November 26, 2006

As a small country in a very hostile neighborhood, Israel has to use its resiliency muscles often.Our daughter, a physician, once worked as an intern in pediatric emergency medicine. She told us how amazed she was at children’s recuperative powers and how well they bounced back from illnesses that would vanquish adults.

I thought of Sophie, arguably Africa’s most famous child. Sophie was born in Mozambique – in a treetop. Her desperate heavily-pregnant mother climbed into the tree during disastrous 2001 floods and gave birth in its branches. She was rescued and she and Sophie survived. Sophie is now 5, beautiful and healthy. Sophie and her mother were resilient.

Family therapists define family resiliency as “the capacity to cultivate strengths to positively meet the challenges of life.” Countries too have resiliency. In our current global turmoil, resiliency is becoming a key element in nations’ wellbeing, when unexpected crises toss them around like matchsticks in a tornado.

Israel has resiliency in spades. What other country had one per cent of its population killed in the War of Independence, absorbed a million immigrants in four years, fought fedayeen terrorists, went to war in 1956 and 1967, survived a surprise attack in 1973, suffered recession and 1,000 per cent inflation in 1983-4 following by a stock market crash, shed its blood in the Lebanese quagmire, endured two intifadas, suicide bombers, a wrenching Gaza withdrawal… and lost two serving prime ministers – the late Yitzhak Rabin and Ariel Sharon – one to assassination, the other to a stroke.

Yet every time, Israel has bounced back from adversity that might have sunk other countries. What is Israel’s bounce-back secret?

Chicago physician Dr. Carl Bell has the answer. Individuals develop resiliency, he claims, the same way they develop muscular strength – constant exercise. “Use it or lose it,” he says.

As a small country in a very hostile neighborhood, Israel has to use its resiliency muscles often – perhaps all too often. I wonder if Granny Europe or complacent America might not find their resiliency muscles flabby when faced with crisis. Failure to meet the Hurricane Katrina challenge is evidence.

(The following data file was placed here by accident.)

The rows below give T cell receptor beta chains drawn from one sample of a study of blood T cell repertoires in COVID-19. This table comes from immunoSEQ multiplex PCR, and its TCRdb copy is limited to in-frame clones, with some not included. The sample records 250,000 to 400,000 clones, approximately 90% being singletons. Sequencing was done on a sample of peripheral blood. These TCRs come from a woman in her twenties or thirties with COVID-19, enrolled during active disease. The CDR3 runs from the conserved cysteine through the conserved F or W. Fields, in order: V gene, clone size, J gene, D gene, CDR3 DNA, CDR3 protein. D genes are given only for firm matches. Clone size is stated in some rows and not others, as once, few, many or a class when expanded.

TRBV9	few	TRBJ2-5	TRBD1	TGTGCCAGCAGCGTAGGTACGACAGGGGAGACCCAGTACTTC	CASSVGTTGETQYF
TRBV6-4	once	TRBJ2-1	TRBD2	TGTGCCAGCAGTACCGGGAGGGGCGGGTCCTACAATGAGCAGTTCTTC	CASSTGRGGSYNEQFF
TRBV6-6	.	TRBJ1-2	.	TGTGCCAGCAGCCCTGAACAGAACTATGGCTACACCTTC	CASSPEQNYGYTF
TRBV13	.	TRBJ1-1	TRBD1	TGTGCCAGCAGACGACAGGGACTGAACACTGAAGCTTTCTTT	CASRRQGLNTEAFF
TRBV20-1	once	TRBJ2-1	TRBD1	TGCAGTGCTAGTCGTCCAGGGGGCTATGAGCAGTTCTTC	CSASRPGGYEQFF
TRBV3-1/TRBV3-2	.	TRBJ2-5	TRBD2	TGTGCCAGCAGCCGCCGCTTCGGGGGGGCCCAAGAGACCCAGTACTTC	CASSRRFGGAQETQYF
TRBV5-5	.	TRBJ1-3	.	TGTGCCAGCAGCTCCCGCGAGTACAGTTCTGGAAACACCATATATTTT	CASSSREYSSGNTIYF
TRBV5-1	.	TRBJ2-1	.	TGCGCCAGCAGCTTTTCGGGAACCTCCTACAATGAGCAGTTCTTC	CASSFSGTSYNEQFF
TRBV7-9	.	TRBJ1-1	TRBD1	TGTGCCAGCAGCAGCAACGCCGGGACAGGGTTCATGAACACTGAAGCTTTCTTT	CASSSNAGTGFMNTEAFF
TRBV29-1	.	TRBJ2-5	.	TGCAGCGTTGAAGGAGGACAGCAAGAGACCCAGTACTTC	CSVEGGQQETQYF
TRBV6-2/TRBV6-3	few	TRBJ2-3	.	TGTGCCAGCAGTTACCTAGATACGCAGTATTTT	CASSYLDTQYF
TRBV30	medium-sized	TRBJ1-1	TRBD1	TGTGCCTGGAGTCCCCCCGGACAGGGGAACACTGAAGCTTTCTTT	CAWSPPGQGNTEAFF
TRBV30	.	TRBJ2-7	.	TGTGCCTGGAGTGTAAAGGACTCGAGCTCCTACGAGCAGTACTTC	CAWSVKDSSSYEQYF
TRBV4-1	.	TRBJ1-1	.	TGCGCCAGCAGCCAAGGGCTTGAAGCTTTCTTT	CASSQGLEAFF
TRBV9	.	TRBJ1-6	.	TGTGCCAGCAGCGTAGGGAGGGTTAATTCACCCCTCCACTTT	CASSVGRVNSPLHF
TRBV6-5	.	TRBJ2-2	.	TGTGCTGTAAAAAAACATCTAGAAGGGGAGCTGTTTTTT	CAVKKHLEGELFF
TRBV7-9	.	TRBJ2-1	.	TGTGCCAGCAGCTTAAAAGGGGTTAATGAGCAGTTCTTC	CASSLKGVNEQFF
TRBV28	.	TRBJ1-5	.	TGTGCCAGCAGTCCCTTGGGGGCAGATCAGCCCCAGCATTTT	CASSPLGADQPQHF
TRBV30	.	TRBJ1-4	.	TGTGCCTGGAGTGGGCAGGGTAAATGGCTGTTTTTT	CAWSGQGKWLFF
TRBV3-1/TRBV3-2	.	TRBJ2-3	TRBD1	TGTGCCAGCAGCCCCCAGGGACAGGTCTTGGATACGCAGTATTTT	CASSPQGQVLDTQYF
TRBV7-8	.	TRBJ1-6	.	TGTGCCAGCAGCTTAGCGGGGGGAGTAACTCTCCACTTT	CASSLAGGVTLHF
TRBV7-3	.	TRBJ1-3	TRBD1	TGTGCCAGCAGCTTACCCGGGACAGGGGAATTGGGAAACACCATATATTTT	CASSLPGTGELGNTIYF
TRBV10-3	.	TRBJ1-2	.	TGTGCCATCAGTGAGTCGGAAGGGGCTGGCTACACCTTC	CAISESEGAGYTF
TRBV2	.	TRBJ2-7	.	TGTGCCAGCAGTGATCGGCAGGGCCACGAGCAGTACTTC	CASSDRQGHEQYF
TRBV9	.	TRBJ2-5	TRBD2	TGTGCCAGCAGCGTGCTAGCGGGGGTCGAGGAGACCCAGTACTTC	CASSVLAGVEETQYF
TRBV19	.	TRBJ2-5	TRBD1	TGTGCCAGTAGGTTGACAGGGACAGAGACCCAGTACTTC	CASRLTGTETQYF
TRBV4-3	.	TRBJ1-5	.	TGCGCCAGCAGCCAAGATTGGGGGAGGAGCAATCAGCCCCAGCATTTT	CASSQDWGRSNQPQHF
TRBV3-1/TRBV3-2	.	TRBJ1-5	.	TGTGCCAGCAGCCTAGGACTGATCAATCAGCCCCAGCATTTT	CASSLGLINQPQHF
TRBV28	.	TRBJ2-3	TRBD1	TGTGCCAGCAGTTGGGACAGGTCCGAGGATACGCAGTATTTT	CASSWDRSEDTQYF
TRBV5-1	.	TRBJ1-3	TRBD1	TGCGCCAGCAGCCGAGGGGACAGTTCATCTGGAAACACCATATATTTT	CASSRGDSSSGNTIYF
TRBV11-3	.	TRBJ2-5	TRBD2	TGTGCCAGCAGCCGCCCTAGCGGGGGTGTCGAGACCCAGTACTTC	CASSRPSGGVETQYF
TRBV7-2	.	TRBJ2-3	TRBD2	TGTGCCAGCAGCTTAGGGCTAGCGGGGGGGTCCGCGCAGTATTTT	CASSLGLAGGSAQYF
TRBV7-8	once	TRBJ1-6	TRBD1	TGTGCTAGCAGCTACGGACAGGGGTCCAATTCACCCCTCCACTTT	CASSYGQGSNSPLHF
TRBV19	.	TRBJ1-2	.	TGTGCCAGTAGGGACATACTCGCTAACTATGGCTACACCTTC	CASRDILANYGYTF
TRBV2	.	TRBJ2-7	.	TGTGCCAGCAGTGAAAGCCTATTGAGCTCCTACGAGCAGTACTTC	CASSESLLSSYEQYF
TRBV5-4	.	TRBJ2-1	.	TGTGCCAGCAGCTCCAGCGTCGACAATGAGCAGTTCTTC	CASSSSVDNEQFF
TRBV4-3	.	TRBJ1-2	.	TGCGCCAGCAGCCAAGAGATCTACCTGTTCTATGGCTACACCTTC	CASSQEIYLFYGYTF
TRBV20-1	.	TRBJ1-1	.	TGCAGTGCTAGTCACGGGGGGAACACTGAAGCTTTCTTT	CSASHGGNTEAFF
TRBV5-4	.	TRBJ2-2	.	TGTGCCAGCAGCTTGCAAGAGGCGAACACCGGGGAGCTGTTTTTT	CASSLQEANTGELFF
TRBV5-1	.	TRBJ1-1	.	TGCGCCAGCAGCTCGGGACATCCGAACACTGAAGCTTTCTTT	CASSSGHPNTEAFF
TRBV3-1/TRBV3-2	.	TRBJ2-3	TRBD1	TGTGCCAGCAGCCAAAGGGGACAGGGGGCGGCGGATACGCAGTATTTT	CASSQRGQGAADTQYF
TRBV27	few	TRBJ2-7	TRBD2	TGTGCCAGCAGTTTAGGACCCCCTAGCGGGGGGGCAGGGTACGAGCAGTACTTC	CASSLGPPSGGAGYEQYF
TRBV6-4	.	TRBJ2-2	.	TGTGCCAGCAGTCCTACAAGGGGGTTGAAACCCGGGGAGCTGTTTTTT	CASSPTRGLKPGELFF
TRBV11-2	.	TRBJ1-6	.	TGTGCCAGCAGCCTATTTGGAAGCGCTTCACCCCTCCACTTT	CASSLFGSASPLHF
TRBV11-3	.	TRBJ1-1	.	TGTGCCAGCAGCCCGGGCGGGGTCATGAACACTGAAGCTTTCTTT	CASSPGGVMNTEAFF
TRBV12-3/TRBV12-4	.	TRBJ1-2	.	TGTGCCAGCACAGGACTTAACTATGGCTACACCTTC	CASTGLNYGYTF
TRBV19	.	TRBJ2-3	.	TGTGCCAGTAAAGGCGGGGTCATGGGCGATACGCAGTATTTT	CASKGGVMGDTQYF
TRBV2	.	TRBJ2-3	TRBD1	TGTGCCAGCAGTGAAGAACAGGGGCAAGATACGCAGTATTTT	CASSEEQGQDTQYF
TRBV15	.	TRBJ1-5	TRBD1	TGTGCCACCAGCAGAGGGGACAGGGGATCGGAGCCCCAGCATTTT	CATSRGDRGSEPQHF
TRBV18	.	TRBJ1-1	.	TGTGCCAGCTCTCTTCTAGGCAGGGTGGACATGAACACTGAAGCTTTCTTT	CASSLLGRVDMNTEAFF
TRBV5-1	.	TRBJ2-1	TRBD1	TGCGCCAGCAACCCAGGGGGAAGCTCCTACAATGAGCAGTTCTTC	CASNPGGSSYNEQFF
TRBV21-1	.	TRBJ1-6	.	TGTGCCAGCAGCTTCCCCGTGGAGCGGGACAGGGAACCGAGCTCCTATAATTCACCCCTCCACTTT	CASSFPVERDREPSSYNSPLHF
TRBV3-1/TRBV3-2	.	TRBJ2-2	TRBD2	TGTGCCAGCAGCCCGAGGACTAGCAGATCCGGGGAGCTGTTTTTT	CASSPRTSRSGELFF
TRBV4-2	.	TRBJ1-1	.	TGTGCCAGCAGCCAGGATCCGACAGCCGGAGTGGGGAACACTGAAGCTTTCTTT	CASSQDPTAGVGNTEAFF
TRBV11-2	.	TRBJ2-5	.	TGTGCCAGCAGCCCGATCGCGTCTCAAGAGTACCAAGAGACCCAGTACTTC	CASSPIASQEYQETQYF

Experts note that resilient individuals who emerge from very poor neighborhoods and achieve high success have several common characteristics – intelligence, strong problem-solving skills, ability to improvise, a sense of humor. Israelis have these.

In the past, Israel had another key advantage. To paraphrase Senator Hillary Clinton, it takes a village to survive a crisis. Israel was once a village pretending to be a country. There was equality, cohesion and mutual responsibility. In the age of capitalism, this cohesion has sharply declined.

A recent study proved what is now known as “six degrees of separation” –

“anyone on earth can be connected to any other person on the planet through a chain of acquaintances that has no more than five intermediaries.”

Israel, I suspect, has only two or three degrees of separation (America has five). Everyone here still knows everyone else – but perhaps, cares less.

As Aharon Bentur, Technion Dean of Civil and Environmental Engineering, notes, national resilience results as much from social cohesion as it does from military and economic strength. Preserving social cohesion in the face of rising economic inequality is one of Israel’s greatest challenges.

While on sabbatical leave in Canada, we once had a Scottish grandmother look after our intrepid year-old toddler. When he fell and skinned his knee, she comforted him, and told us, “Ay, no fear, ye’ know the Lord made the wee’uns so they bounce.”

Perhaps Israel, too, was made to bounce. Of all Israel’s qualities, this is the one that will lead Israelis to endure and ultimately prevail in a world and Mideast whose climate, markets and politics constantly conspire to brew major crises.

(Reprinted with permission from The Jerusalem Report)

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Jason Harris

Jason Harris

Executive Director

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